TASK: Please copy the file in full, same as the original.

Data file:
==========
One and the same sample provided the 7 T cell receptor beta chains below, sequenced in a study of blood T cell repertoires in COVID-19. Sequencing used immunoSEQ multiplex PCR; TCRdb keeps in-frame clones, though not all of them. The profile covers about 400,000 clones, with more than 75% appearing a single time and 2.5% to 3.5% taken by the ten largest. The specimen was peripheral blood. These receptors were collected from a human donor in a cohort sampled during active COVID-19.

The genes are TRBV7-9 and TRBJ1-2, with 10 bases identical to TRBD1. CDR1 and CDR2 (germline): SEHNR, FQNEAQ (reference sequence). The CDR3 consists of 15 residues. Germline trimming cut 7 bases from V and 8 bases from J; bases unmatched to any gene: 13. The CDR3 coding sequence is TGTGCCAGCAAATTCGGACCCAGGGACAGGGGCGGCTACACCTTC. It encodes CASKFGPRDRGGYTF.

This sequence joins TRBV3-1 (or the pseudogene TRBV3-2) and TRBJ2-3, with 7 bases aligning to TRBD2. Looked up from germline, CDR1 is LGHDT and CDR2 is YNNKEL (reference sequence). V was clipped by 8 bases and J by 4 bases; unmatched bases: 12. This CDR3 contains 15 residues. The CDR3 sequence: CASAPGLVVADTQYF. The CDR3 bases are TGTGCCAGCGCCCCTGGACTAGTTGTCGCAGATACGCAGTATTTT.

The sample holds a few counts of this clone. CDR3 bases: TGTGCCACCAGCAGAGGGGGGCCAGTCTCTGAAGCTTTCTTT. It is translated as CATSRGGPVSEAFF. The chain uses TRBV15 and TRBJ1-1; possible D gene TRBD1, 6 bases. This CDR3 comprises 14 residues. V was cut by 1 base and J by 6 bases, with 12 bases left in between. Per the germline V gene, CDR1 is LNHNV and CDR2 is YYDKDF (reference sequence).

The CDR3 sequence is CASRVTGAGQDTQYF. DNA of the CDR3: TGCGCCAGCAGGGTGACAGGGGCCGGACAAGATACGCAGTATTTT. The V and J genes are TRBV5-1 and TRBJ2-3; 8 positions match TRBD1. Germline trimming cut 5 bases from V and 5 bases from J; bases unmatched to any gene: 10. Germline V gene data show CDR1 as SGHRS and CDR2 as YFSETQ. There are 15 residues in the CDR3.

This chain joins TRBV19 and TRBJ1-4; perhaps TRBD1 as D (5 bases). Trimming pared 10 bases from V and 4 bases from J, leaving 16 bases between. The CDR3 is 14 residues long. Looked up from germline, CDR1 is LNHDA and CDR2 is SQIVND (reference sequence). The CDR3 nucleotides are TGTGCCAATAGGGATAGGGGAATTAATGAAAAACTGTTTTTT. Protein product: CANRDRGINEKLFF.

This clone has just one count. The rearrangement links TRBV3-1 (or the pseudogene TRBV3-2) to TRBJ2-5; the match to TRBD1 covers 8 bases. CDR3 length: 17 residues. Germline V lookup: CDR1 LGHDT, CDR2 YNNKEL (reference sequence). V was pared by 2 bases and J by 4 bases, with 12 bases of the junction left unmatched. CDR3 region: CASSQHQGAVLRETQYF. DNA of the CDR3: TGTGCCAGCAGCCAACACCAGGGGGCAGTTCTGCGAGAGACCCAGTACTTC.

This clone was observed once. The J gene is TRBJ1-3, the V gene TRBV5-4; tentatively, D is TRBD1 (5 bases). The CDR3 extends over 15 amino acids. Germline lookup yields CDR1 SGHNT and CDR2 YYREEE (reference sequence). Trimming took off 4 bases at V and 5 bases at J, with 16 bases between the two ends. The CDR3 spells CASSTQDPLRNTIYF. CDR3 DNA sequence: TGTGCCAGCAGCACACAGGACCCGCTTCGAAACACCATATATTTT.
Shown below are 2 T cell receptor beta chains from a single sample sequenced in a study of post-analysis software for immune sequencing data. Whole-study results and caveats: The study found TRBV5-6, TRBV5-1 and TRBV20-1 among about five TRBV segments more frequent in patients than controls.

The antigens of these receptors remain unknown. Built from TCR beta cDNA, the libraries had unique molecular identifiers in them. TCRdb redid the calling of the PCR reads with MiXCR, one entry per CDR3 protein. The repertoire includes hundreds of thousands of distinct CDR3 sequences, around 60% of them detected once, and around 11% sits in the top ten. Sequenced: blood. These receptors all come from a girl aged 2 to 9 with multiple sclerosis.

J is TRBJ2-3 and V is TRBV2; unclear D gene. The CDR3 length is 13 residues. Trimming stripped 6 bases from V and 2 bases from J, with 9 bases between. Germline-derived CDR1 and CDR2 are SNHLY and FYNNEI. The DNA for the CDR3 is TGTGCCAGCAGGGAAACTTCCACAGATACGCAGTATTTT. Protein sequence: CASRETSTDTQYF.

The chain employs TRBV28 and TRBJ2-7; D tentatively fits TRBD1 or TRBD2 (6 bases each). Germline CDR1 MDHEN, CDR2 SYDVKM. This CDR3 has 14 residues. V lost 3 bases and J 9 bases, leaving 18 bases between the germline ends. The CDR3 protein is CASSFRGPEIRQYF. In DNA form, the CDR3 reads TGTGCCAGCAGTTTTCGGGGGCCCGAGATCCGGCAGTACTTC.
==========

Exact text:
One and the same sample provided the 7 T cell receptor beta chains below, sequenced in a study of blood T cell repertoires in COVID-19. Sequencing used immunoSEQ multiplex PCR; TCRdb keeps in-frame clones, though not all of them. The profile covers about 400,000 clones, with more than 75% appearing a single time and 2.5% to 3.5% taken by the ten largest. The specimen was peripheral blood. These receptors were collected from a human donor in a cohort sampled during active COVID-19.

The genes are TRBV7-9 and TRBJ1-2, with 10 bases identical to TRBD1. CDR1 and CDR2 (germline): SEHNR, FQNEAQ (reference sequence). The CDR3 consists of 15 residues. Germline trimming cut 7 bases from V and 8 bases from J; bases unmatched to any gene: 13. The CDR3 coding sequence is TGTGCCAGCAAATTCGGACCCAGGGACAGGGGCGGCTACACCTTC. It encodes CASKFGPRDRGGYTF.

This sequence joins TRBV3-1 (or the pseudogene TRBV3-2) and TRBJ2-3, with 7 bases aligning to TRBD2. Looked up from germline, CDR1 is LGHDT and CDR2 is YNNKEL (reference sequence). V was clipped by 8 bases and J by 4 bases; unmatched bases: 12. This CDR3 contains 15 residues. The CDR3 sequence: CASAPGLVVADTQYF. The CDR3 bases are TGTGCCAGCGCCCCTGGACTAGTTGTCGCAGATACGCAGTATTTT.

The sample holds a few counts of this clone. CDR3 bases: TGTGCCACCAGCAGAGGGGGGCCAGTCTCTGAAGCTTTCTTT. It is translated as CATSRGGPVSEAFF. The chain uses TRBV15 and TRBJ1-1; possible D gene TRBD1, 6 bases. This CDR3 comprises 14 residues. V was cut by 1 base and J by 6 bases, with 12 bases left in between. Per the germline V gene, CDR1 is LNHNV and CDR2 is YYDKDF (reference sequence).

The CDR3 sequence is CASRVTGAGQDTQYF. DNA of the CDR3: TGCGCCAGCAGGGTGACAGGGGCCGGACAAGATACGCAGTATTTT. The V and J genes are TRBV5-1 and TRBJ2-3; 8 positions match TRBD1. Germline trimming cut 5 bases from V and 5 bases from J; bases unmatched to any gene: 10. Germline V gene data show CDR1 as SGHRS and CDR2 as YFSETQ. There are 15 residues in the CDR3.

This chain joins TRBV19 and TRBJ1-4; perhaps TRBD1 as D (5 bases). Trimming pared 10 bases from V and 4 bases from J, leaving 16 bases between. The CDR3 is 14 residues long. Looked up from germline, CDR1 is LNHDA and CDR2 is SQIVND (reference sequence). The CDR3 nucleotides are TGTGCCAATAGGGATAGGGGAATTAATGAAAAACTGTTTTTT. Protein product: CANRDRGINEKLFF.

This clone has just one count. The rearrangement links TRBV3-1 (or the pseudogene TRBV3-2) to TRBJ2-5; the match to TRBD1 covers 8 bases. CDR3 length: 17 residues. Germline V lookup: CDR1 LGHDT, CDR2 YNNKEL (reference sequence). V was pared by 2 bases and J by 4 bases, with 12 bases of the junction left unmatched. CDR3 region: CASSQHQGAVLRETQYF. DNA of the CDR3: TGTGCCAGCAGCCAACACCAGGGGGCAGTTCTGCGAGAGACCCAGTACTTC.

This clone was observed once. The J gene is TRBJ1-3, the V gene TRBV5-4; tentatively, D is TRBD1 (5 bases). The CDR3 extends over 15 amino acids. Germline lookup yields CDR1 SGHNT and CDR2 YYREEE (reference sequence). Trimming took off 4 bases at V and 5 bases at J, with 16 bases between the two ends. The CDR3 spells CASSTQDPLRNTIYF. CDR3 DNA sequence: TGTGCCAGCAGCACACAGGACCCGCTTCGAAACACCATATATTTT.
Shown below are 2 T cell receptor beta chains from a single sample sequenced in a study of post-analysis software for immune sequencing data. Whole-study results and caveats: The study found TRBV5-6, TRBV5-1 and TRBV20-1 among about five TRBV segments more frequent in patients than controls.

The antigens of these receptors remain unknown. Built from TCR beta cDNA, the libraries had unique molecular identifiers in them. TCRdb redid the calling of the PCR reads with MiXCR, one entry per CDR3 protein. The repertoire includes hundreds of thousands of distinct CDR3 sequences, around 60% of them detected once, and around 11% sits in the top ten. Sequenced: blood. These receptors all come from a girl aged 2 to 9 with multiple sclerosis.

J is TRBJ2-3 and V is TRBV2; unclear D gene. The CDR3 length is 13 residues. Trimming stripped 6 bases from V and 2 bases from J, with 9 bases between. Germline-derived CDR1 and CDR2 are SNHLY and FYNNEI. The DNA for the CDR3 is TGTGCCAGCAGGGAAACTTCCACAGATACGCAGTATTTT. Protein sequence: CASRETSTDTQYF.

The chain employs TRBV28 and TRBJ2-7; D tentatively fits TRBD1 or TRBD2 (6 bases each). Germline CDR1 MDHEN, CDR2 SYDVKM. This CDR3 has 14 residues. V lost 3 bases and J 9 bases, leaving 18 bases between the germline ends. The CDR3 protein is CASSFRGPEIRQYF. In DNA form, the CDR3 reads TGTGCCAGCAGTTTTCGGGGGCCCGAGATCCGGCAGTACTTC.